Richmond Hill Woods City Park

This blog is dedicated to preserving Asheville, NC's largest wooded green space, Richmond Hill Park, from becoming an athletic field complex and National Guard armory. If you want to Save this wooded park WRITE, CALL or email all City Council and Parks and Recreation TODAY. TEll them you oppose the ball fields in this unique, hilly and amazing wooded park. There are better places for ball fields than in the exceptional city park.

Saturday, March 25, 2006

Thoughts about the open house, 3/23/06

I would like to thank everyone, those who came out to see the plans for the park and those who were unable to but would have liked to. I would also like to thank parks and recreation for sponsoring the event. I came away from the meeting with a good feeling. I think that we were able to voice our concerns about neighborhood traffic, the impact on the environment and the vision of the future development of our city and its greenspaces.

Asheville City government adopted plans for developed in 1989 that place athletic fields along riverside as part of the greenway link and riverfront redevelopment. It is also part of the Wilmia Dykeman plan. Check it out on Riverlink's home page its about 1/2 way down the page.

Asheville has no other park like Richmond Hill Park, and its worth SAVING

The forest of Richmond Hill Park when connected with the greenway will help Asheville shine as a city with smart growth, and give all of us a city that is livable and that we can be proud of.

We have furthered our relationship with parks and recreation and look forward to working with them on alternative locations for fields and the development of Richmond Hill park.

Ball fields located along Riverside Drive will provide better and safer access for North Asheville Little League players, further the Greenway project, and increase green space in the city while helping with flood control and bettering the environment.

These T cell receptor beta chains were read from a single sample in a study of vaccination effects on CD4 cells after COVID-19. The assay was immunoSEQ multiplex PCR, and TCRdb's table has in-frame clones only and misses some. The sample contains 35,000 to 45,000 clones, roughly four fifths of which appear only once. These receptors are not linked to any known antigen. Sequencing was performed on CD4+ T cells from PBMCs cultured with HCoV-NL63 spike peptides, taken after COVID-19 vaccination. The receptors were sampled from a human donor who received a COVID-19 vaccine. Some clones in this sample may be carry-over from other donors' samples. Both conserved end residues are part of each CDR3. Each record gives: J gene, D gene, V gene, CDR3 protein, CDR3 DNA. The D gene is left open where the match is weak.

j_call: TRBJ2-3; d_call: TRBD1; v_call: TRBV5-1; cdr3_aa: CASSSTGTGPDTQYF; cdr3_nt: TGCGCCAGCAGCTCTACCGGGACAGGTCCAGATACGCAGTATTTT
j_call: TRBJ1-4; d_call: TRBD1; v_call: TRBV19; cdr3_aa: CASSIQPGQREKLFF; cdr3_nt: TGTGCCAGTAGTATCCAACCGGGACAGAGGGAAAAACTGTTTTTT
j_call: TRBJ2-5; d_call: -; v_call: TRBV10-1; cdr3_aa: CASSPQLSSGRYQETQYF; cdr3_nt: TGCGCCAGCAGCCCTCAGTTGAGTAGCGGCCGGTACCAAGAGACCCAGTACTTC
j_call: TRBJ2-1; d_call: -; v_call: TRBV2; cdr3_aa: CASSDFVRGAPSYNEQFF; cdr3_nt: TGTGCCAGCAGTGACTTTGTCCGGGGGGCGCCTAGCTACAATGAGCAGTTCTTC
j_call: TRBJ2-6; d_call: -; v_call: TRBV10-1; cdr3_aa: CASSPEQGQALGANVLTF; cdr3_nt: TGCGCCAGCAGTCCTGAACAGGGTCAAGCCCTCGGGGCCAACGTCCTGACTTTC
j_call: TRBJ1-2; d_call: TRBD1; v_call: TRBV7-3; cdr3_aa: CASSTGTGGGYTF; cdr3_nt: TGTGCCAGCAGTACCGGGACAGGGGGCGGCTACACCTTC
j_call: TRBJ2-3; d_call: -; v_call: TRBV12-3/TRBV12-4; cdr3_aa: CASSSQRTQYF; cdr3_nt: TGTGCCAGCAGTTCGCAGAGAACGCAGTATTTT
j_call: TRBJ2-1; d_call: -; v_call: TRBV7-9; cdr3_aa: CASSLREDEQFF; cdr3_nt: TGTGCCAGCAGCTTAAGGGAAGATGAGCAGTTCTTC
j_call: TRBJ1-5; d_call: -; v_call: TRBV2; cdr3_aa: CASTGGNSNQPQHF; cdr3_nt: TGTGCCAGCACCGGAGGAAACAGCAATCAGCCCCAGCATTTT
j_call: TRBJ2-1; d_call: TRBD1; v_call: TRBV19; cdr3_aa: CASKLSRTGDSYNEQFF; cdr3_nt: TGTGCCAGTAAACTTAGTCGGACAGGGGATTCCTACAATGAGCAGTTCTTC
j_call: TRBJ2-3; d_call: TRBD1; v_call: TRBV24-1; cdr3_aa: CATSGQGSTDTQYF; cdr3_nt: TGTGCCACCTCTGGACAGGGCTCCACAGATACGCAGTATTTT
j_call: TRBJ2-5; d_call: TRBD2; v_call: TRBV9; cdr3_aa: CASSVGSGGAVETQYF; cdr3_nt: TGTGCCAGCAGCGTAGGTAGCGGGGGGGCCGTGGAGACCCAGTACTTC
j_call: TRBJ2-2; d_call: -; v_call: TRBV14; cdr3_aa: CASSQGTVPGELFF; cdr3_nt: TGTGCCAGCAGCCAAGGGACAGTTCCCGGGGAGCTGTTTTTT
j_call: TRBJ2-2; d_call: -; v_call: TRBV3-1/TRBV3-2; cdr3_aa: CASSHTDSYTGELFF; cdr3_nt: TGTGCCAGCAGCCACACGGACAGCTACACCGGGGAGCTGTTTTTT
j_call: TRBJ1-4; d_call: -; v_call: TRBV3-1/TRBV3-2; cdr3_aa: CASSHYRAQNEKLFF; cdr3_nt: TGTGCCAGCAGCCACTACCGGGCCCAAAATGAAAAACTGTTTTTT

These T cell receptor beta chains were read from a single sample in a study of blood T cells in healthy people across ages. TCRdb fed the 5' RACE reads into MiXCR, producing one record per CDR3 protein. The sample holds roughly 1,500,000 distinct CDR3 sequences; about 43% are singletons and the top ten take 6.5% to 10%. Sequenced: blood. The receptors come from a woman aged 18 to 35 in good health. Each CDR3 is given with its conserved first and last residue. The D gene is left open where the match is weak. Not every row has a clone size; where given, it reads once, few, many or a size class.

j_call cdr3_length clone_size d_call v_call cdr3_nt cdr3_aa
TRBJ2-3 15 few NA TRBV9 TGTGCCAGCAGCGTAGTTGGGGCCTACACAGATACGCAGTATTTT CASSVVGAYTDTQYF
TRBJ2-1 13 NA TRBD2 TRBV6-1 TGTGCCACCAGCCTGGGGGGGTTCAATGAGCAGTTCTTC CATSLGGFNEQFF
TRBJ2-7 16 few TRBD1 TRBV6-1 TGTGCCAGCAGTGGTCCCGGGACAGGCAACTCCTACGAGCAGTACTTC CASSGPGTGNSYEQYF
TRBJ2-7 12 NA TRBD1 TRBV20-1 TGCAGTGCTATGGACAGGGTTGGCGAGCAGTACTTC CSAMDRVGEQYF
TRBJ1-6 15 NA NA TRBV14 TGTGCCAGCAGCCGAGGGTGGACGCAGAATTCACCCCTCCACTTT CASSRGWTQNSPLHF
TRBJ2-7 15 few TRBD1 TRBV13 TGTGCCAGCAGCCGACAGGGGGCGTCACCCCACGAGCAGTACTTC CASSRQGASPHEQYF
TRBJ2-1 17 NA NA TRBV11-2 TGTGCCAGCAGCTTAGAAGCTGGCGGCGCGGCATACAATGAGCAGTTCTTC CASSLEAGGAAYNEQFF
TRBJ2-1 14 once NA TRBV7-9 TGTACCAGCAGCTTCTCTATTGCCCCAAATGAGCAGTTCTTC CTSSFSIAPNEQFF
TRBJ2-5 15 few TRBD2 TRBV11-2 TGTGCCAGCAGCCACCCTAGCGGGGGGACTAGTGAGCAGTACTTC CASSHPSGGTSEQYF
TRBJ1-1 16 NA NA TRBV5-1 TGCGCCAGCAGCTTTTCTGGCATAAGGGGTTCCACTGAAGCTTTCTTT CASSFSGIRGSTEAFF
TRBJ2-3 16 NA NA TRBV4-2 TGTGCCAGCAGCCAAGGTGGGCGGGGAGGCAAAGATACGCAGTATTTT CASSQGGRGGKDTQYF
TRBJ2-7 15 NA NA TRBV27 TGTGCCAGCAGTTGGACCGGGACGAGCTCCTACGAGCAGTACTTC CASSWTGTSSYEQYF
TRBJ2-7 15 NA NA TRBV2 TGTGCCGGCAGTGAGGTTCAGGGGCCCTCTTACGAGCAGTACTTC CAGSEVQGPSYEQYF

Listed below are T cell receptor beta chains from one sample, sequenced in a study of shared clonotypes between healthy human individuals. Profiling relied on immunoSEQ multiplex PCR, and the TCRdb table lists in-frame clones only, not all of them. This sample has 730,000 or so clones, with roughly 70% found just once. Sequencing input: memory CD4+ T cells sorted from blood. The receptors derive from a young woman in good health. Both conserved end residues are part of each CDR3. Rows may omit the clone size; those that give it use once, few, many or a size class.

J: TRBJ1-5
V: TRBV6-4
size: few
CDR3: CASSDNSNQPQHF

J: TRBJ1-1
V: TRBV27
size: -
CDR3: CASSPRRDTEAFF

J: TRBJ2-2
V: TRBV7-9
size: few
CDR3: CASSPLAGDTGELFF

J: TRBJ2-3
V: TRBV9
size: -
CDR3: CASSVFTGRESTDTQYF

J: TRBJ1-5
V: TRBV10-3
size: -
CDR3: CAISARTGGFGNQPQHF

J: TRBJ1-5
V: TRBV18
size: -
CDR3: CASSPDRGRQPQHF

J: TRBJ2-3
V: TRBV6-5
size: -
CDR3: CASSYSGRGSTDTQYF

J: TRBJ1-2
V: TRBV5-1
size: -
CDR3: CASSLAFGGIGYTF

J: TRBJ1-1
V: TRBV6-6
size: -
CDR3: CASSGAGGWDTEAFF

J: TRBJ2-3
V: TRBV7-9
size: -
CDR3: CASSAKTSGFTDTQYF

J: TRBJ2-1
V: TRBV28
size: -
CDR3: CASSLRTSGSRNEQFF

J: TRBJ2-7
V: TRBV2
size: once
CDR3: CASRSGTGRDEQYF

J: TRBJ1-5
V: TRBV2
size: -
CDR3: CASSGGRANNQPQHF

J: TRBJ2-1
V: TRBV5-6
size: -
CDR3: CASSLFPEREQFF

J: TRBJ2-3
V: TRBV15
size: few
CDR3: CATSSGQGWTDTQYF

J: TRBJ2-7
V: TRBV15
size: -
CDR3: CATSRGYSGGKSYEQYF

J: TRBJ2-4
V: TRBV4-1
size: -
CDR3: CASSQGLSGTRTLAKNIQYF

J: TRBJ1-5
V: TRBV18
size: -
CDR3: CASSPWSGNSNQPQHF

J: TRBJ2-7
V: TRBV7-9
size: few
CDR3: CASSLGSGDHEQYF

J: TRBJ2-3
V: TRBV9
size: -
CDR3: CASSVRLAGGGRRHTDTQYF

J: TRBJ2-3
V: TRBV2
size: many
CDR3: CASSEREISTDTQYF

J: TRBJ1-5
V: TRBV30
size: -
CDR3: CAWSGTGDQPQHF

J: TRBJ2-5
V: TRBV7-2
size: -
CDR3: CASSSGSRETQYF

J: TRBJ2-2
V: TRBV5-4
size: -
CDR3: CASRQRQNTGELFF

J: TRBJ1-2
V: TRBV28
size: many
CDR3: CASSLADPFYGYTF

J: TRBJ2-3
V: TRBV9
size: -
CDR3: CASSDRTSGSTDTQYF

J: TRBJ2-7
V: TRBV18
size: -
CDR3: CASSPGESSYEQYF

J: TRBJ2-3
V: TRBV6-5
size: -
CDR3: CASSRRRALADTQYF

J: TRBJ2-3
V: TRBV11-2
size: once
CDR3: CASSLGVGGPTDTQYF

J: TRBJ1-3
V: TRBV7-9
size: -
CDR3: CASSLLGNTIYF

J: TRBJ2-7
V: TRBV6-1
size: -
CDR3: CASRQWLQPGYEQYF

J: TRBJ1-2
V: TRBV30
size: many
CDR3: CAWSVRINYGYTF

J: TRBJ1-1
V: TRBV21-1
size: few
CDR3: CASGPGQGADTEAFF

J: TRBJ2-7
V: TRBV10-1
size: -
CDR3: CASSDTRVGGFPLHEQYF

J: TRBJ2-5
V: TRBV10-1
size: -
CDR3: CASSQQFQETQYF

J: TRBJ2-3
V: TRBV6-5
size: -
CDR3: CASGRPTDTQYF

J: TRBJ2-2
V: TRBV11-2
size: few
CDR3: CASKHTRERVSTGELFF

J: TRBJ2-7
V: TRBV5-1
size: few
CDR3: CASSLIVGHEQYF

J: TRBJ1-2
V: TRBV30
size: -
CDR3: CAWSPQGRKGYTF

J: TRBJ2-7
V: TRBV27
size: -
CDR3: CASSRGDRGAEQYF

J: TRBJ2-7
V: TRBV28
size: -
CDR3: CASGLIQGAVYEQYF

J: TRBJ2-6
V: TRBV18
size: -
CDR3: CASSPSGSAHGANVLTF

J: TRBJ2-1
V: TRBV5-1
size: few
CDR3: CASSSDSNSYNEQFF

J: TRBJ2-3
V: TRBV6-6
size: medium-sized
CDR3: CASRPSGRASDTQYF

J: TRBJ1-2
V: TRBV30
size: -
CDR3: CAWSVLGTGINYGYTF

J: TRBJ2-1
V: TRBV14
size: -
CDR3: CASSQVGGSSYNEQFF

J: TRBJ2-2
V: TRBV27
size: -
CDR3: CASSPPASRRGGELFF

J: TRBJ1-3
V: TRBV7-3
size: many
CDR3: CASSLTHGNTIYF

As a city we are growing rapidly and we must protect our most unique places, and now is the to do so! Richmond Hill Park is no exception, as the city's largest forested park it provides unique recreational and educationally opportunities and is an asset the city. This park benefits city residents, visitors and local businesses.

It is important to keep this issue in the public's vision .

Please write letters to the editors of the local papers and contact city officials. Stay positive, we are working to build the Asheville we want to become, but it takes a strong vision and hard work.

I am confident that we can provide ball fields for North Asheville Little League while protecting this irreplaceable city treasure.

I believe that we are on the right path and making progress.

Tell the larger public how this park honors the vision of the future development of our city and its most unique green spaces.

Please take the time to look over the whole blogsite, December - present

Sign the petition and read the comments at
the petition site

Thank you for your time and energy
James Wood

Wednesday, March 22, 2006

Running cedar and ferns are the nominate ground cover in many places in the park. These plants are sensitive to foot traffic, and provide a lush evergreen carpet for all park users to enjoy. Posted by Picasa

Monday, March 20, 2006

New mailing list, Stay Informed about the Park

Join Save Richmond Hill Park's mailing list. Get meeting times, updates on the park and website. This is the best way to stay informed about the fate of an irreplaceable treasure of Asheville. Turning this unique and amazing wooded park in flat athletic fields is not in the city's or the environments best interest.

Stay informed and Help Save this City Treasure, for Asheville, wildlife and future generations!

Send emails to :

There are better places for these fields!

Parks and Recreation lauch their own web site

Parks and Recreation just launched their own website. They do their best to sugar coat the 1/4 million cubic yards of soil (which is HUGE) they will have to move and the 30+ acres of wooded park that will be cleared and leveled, lost forever. But they can't hide the fact that there are better places for flat ball fields.

Asheville Parks and Recreation, Richmond Hill

We are working on identify alternative locations that are more suitable for such fields, and the funding opportunities that are available from state and federal agencies, such as FEMA.

Look at the time line; Approval of Timber Sale BEFORE the Environmental Assessment, how does that work? I always though you had to find out what to protect, then develop your plans around that!